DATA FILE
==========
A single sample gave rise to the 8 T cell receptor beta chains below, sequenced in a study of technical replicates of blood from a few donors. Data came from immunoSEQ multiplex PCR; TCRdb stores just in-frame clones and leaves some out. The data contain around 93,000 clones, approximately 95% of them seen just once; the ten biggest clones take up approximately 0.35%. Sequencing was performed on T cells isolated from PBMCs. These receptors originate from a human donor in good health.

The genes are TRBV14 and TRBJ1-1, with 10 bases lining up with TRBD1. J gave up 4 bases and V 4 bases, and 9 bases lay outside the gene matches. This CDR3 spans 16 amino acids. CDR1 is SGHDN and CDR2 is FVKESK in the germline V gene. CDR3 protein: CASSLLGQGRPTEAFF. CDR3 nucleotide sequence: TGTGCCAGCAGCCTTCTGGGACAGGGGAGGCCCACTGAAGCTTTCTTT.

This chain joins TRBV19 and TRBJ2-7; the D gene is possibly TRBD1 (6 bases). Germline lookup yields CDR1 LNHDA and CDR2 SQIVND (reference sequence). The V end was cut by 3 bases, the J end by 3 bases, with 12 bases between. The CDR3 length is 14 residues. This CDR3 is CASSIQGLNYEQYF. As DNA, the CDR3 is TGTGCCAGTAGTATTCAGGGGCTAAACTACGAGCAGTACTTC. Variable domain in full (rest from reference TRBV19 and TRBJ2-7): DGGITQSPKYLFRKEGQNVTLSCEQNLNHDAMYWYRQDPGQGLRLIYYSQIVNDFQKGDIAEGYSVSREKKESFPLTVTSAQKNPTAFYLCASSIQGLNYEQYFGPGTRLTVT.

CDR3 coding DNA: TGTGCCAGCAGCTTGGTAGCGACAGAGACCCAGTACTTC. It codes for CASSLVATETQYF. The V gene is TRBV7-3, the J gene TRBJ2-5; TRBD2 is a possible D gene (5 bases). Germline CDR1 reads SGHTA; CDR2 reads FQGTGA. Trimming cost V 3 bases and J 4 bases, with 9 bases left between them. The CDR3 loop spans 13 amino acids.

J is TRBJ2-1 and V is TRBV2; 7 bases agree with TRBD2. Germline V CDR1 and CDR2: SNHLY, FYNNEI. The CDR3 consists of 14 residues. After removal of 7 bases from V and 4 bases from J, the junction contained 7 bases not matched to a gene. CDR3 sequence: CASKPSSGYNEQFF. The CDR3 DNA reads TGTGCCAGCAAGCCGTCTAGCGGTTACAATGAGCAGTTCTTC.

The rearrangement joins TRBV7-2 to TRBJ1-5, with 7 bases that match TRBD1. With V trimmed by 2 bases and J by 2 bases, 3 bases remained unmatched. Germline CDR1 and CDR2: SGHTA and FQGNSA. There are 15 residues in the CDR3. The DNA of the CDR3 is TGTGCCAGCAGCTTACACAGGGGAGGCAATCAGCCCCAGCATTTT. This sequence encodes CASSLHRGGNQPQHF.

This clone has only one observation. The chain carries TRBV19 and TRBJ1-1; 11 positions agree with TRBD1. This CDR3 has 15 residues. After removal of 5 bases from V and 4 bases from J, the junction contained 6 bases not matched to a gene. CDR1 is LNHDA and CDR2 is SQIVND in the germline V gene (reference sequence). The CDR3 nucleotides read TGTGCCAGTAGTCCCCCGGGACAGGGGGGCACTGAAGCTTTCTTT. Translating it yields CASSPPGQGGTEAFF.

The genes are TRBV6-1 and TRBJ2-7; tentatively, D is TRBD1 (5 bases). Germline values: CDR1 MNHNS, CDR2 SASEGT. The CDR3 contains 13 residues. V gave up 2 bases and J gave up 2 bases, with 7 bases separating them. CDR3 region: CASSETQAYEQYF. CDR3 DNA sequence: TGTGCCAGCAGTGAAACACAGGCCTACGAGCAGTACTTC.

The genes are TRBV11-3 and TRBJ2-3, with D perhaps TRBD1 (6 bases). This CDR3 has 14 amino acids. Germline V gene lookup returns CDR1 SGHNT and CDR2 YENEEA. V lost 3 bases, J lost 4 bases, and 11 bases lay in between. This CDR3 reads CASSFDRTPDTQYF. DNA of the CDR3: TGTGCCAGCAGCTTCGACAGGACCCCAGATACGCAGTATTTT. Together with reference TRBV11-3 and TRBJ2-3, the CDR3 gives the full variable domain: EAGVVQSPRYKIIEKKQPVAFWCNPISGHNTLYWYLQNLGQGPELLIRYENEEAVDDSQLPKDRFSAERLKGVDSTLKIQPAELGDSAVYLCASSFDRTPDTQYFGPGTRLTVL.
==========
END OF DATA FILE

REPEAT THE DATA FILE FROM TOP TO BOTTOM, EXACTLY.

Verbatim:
A single sample gave rise to the 8 T cell receptor beta chains below, sequenced in a study of technical replicates of blood from a few donors. Data came from immunoSEQ multiplex PCR; TCRdb stores just in-frame clones and leaves some out. The data contain around 93,000 clones, approximately 95% of them seen just once; the ten biggest clones take up approximately 0.35%. Sequencing was performed on T cells isolated from PBMCs. These receptors originate from a human donor in good health.

The genes are TRBV14 and TRBJ1-1, with 10 bases lining up with TRBD1. J gave up 4 bases and V 4 bases, and 9 bases lay outside the gene matches. This CDR3 spans 16 amino acids. CDR1 is SGHDN and CDR2 is FVKESK in the germline V gene. CDR3 protein: CASSLLGQGRPTEAFF. CDR3 nucleotide sequence: TGTGCCAGCAGCCTTCTGGGACAGGGGAGGCCCACTGAAGCTTTCTTT.

This chain joins TRBV19 and TRBJ2-7; the D gene is possibly TRBD1 (6 bases). Germline lookup yields CDR1 LNHDA and CDR2 SQIVND (reference sequence). The V end was cut by 3 bases, the J end by 3 bases, with 12 bases between. The CDR3 length is 14 residues. This CDR3 is CASSIQGLNYEQYF. As DNA, the CDR3 is TGTGCCAGTAGTATTCAGGGGCTAAACTACGAGCAGTACTTC. Variable domain in full (rest from reference TRBV19 and TRBJ2-7): DGGITQSPKYLFRKEGQNVTLSCEQNLNHDAMYWYRQDPGQGLRLIYYSQIVNDFQKGDIAEGYSVSREKKESFPLTVTSAQKNPTAFYLCASSIQGLNYEQYFGPGTRLTVT.

CDR3 coding DNA: TGTGCCAGCAGCTTGGTAGCGACAGAGACCCAGTACTTC. It codes for CASSLVATETQYF. The V gene is TRBV7-3, the J gene TRBJ2-5; TRBD2 is a possible D gene (5 bases). Germline CDR1 reads SGHTA; CDR2 reads FQGTGA. Trimming cost V 3 bases and J 4 bases, with 9 bases left between them. The CDR3 loop spans 13 amino acids.

J is TRBJ2-1 and V is TRBV2; 7 bases agree with TRBD2. Germline V CDR1 and CDR2: SNHLY, FYNNEI. The CDR3 consists of 14 residues. After removal of 7 bases from V and 4 bases from J, the junction contained 7 bases not matched to a gene. CDR3 sequence: CASKPSSGYNEQFF. The CDR3 DNA reads TGTGCCAGCAAGCCGTCTAGCGGTTACAATGAGCAGTTCTTC.

The rearrangement joins TRBV7-2 to TRBJ1-5, with 7 bases that match TRBD1. With V trimmed by 2 bases and J by 2 bases, 3 bases remained unmatched. Germline CDR1 and CDR2: SGHTA and FQGNSA. There are 15 residues in the CDR3. The DNA of the CDR3 is TGTGCCAGCAGCTTACACAGGGGAGGCAATCAGCCCCAGCATTTT. This sequence encodes CASSLHRGGNQPQHF.

This clone has only one observation. The chain carries TRBV19 and TRBJ1-1; 11 positions agree with TRBD1. This CDR3 has 15 residues. After removal of 5 bases from V and 4 bases from J, the junction contained 6 bases not matched to a gene. CDR1 is LNHDA and CDR2 is SQIVND in the germline V gene (reference sequence). The CDR3 nucleotides read TGTGCCAGTAGTCCCCCGGGACAGGGGGGCACTGAAGCTTTCTTT. Translating it yields CASSPPGQGGTEAFF.

The genes are TRBV6-1 and TRBJ2-7; tentatively, D is TRBD1 (5 bases). Germline values: CDR1 MNHNS, CDR2 SASEGT. The CDR3 contains 13 residues. V gave up 2 bases and J gave up 2 bases, with 7 bases separating them. CDR3 region: CASSETQAYEQYF. CDR3 DNA sequence: TGTGCCAGCAGTGAAACACAGGCCTACGAGCAGTACTTC.

The genes are TRBV11-3 and TRBJ2-3, with D perhaps TRBD1 (6 bases). This CDR3 has 14 amino acids. Germline V gene lookup returns CDR1 SGHNT and CDR2 YENEEA. V lost 3 bases, J lost 4 bases, and 11 bases lay in between. This CDR3 reads CASSFDRTPDTQYF. DNA of the CDR3: TGTGCCAGCAGCTTCGACAGGACCCCAGATACGCAGTATTTT. Together with reference TRBV11-3 and TRBJ2-3, the CDR3 gives the full variable domain: EAGVVQSPRYKIIEKKQPVAFWCNPISGHNTLYWYLQNLGQGPELLIRYENEEAVDDSQLPKDRFSAERLKGVDSTLKIQPAELGDSAVYLCASSFDRTPDTQYFGPGTRLTVL.